Press Statement: National Advocates for Pregnant Women’s Lynn Paltrow on Alabama Supreme Court’s Decision in “Personhood” Measure in Disguise Case

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JANUARY 12, 2013
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FOR IMMEDIATE DISTRIBUTION
JANUARY 12, 2013

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STATEMENT
National Advocates for Pregnant Women’s Lynn Paltrow on Alabama Supreme Court’s Decision in “Personhood” Measure in Disguise Case

New York, NY – In response to the Alabama Supreme Court’s decision in Ex Parte Ankrom and Kimbrough yesterday, National Advocates for Pregnant Women released the following statement from founder and executive director Lynn Paltrow:

“This decision is judicial activism at its most dangerous. By reinterpreting the word ‘child’ to include eggs, embryos, and fetuses, the court has judicially enacted a “personhood measure” in disguise—making it a crime for some pregnant women to go to term and to give birth.”

“What this ruling means is that every pregnant woman in Alabama will be a criminal suspect and those who ingest any controlled substance—even if it is prescribed and whether or not it will have any effect on her future child—may be arrested and incarcerated.”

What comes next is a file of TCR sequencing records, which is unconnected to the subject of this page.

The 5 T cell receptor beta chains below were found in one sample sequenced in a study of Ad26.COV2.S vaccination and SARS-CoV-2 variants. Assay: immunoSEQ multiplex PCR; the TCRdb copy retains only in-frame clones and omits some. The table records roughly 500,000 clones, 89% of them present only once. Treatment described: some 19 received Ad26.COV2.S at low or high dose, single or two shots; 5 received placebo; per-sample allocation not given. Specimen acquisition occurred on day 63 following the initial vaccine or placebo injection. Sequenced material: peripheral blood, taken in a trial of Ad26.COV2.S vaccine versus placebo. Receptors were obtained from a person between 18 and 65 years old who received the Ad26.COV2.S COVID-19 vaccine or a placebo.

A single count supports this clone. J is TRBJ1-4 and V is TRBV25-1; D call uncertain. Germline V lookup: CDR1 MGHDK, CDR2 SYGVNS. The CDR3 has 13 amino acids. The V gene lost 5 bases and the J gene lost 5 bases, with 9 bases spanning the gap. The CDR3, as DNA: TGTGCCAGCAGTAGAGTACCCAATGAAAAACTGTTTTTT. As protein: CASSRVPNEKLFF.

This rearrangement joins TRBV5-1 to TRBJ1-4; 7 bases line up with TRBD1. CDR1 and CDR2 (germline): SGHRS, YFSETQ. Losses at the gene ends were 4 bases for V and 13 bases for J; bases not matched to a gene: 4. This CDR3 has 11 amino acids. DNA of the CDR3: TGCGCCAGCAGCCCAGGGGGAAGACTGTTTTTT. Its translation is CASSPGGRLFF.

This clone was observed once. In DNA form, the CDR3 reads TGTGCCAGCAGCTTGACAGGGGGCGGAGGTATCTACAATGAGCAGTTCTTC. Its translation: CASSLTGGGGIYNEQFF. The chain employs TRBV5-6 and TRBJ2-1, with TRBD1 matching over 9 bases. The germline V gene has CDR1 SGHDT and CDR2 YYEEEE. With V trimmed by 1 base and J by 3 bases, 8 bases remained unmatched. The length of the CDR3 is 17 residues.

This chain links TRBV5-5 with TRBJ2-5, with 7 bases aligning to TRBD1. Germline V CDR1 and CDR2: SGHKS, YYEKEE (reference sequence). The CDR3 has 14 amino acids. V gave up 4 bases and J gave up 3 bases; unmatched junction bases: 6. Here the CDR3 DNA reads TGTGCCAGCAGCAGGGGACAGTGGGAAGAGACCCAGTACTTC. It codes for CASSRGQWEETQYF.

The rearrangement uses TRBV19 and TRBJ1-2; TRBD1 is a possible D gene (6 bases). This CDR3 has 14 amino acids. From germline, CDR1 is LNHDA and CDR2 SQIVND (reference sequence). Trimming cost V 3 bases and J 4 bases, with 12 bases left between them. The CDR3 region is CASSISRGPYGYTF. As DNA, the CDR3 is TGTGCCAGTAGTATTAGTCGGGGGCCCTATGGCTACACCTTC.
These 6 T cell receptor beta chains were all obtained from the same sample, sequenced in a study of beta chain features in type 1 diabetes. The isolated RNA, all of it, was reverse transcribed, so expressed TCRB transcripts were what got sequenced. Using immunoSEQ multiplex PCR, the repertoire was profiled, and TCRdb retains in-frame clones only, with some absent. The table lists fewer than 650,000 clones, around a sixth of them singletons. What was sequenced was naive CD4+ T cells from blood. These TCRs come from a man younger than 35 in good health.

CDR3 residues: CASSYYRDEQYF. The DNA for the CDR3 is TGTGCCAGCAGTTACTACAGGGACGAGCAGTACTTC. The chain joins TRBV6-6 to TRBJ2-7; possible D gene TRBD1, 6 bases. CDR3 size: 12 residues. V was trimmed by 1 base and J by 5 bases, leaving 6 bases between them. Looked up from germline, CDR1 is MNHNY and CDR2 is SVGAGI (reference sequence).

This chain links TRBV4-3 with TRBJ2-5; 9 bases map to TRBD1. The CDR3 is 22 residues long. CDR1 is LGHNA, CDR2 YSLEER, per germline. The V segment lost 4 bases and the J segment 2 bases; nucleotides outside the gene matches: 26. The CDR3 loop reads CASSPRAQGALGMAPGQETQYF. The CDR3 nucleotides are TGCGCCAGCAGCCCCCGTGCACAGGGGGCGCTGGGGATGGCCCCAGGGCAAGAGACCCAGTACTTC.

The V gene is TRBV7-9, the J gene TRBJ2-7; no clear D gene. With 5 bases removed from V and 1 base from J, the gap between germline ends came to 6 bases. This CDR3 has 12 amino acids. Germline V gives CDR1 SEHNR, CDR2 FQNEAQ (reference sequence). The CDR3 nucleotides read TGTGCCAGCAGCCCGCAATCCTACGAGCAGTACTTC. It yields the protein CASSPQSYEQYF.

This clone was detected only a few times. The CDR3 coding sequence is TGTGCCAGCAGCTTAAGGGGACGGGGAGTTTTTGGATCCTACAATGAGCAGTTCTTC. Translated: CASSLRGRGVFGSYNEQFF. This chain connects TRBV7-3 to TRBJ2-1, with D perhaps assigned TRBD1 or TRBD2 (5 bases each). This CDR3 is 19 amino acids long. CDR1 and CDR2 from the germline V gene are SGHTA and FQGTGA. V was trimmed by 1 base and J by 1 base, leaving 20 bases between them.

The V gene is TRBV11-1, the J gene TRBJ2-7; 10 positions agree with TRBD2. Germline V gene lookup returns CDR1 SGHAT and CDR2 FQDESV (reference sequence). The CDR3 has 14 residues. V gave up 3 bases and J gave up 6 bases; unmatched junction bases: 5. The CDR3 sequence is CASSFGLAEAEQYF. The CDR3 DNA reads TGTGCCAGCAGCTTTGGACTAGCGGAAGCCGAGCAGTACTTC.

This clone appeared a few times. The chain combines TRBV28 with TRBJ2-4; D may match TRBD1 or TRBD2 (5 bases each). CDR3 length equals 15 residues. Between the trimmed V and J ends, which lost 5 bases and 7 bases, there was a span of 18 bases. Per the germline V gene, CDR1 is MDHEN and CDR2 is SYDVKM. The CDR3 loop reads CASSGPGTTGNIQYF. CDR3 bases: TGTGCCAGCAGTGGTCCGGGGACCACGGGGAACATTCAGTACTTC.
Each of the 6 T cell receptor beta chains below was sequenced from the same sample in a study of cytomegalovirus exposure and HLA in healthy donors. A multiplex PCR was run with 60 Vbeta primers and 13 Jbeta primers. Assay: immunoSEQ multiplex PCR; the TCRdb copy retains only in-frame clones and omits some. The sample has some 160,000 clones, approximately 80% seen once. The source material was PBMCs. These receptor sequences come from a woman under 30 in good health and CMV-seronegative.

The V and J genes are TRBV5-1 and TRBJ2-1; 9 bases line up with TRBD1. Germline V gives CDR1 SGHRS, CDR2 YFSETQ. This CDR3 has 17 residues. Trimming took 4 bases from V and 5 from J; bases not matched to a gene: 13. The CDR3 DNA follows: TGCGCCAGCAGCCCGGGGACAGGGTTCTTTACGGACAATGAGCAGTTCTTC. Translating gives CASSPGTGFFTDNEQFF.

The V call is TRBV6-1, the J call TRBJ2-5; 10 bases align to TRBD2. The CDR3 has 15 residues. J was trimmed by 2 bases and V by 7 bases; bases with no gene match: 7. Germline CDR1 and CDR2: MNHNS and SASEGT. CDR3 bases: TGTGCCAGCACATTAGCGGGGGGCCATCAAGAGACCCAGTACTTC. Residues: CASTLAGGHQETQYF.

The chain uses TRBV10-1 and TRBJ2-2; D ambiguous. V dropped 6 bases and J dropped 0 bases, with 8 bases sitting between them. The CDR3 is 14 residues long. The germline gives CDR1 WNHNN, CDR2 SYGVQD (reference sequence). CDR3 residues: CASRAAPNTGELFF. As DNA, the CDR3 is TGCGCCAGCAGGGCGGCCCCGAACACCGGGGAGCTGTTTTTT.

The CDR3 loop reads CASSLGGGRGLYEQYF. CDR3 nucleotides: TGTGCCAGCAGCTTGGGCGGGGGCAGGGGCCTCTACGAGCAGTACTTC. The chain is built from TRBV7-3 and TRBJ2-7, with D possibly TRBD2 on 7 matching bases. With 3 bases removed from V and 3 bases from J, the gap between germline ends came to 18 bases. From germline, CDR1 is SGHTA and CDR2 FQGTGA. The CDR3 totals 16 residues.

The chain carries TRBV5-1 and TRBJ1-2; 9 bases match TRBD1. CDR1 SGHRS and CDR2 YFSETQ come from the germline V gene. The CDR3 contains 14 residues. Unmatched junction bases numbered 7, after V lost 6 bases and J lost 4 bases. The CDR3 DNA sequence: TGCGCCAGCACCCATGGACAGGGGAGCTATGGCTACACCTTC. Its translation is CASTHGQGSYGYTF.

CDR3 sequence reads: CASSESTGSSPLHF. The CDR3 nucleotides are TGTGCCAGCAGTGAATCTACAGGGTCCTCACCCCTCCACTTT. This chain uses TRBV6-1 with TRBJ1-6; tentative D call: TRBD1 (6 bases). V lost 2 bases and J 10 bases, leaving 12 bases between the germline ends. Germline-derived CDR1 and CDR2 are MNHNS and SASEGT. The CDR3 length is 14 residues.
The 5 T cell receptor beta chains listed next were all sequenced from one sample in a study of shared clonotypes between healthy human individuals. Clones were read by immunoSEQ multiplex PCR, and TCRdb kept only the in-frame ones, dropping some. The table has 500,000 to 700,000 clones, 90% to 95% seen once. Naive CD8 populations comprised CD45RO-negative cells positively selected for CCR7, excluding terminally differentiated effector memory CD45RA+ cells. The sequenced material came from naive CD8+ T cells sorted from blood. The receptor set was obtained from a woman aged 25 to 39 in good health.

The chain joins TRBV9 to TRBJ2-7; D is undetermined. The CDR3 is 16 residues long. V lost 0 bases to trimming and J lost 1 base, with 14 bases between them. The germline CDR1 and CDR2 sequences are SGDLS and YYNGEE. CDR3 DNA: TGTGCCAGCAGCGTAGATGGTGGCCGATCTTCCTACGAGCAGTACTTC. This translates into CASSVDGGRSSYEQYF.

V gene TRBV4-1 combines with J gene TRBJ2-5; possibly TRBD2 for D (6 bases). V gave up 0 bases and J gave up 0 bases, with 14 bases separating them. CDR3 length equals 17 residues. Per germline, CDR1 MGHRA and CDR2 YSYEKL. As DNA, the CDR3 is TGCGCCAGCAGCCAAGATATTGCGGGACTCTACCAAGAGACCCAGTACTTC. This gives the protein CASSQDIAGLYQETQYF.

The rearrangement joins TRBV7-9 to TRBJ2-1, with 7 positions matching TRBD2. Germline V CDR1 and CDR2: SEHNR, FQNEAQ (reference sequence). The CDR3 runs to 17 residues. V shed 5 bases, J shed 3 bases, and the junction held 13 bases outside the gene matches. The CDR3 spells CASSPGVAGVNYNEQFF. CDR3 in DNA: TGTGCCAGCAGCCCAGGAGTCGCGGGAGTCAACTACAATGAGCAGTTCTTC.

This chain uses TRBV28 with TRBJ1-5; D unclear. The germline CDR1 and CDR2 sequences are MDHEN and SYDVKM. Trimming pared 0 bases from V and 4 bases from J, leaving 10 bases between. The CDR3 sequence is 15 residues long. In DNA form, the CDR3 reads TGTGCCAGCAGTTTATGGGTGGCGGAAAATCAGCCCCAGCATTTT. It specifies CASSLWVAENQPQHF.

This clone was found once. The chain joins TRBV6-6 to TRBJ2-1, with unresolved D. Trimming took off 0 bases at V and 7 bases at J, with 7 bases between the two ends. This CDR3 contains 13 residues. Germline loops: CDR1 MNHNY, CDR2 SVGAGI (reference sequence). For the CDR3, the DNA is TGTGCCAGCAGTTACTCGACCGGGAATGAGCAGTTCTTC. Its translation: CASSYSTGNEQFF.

National Advocates for Pregnant Women, Drug Policy Alliance, and Southern Poverty Law Center filed an amicus (friend of the court) brief in this case on behalf of 49 medical, public health, and health advocacy groups and experts. The prosecutions of Hope Ankrom and Amanda Kimbrough, and over 75 other women throughout the state of Alabama, directly conflict with the recommendations of leading medical authorities who agree that such prosecutions are bad for babies and undermine maternal, fetal, and child health.

The Alabama Supreme Court’s decision in Ex Parte Ankrom and Kimbrough radically reinterpreted Alabama state law to permit the prosecution and punishment of pregnant women who go to term. In this decision, a majority of the court held that the word “child” in the state’s “Chemical Endangerment” statute applies to fertilized eggs, embryos, and fetuses. Alabama’s 2006 Chemical Endangerment law does not address pregnant women or pregnancy and was passed to deter people from bringing children to places where controlled substances are produced or distributed, such as methamphetamine laboratories.

As a result of the Alabama ruling, this statute, and likely scores of other state criminal and civil laws that use the word “child,” can become the basis for subjecting women, from the moment they become pregnant, to surveillance, arrest, and punishment.

In his dissent, Chief Justice Malone wrote, “the majority's opinion raises these concerns [for] every expectant mother, in a number of complex situations that are significantly impacted by religious faith, racial background, economic status, and the nature of the conception, among many things.”

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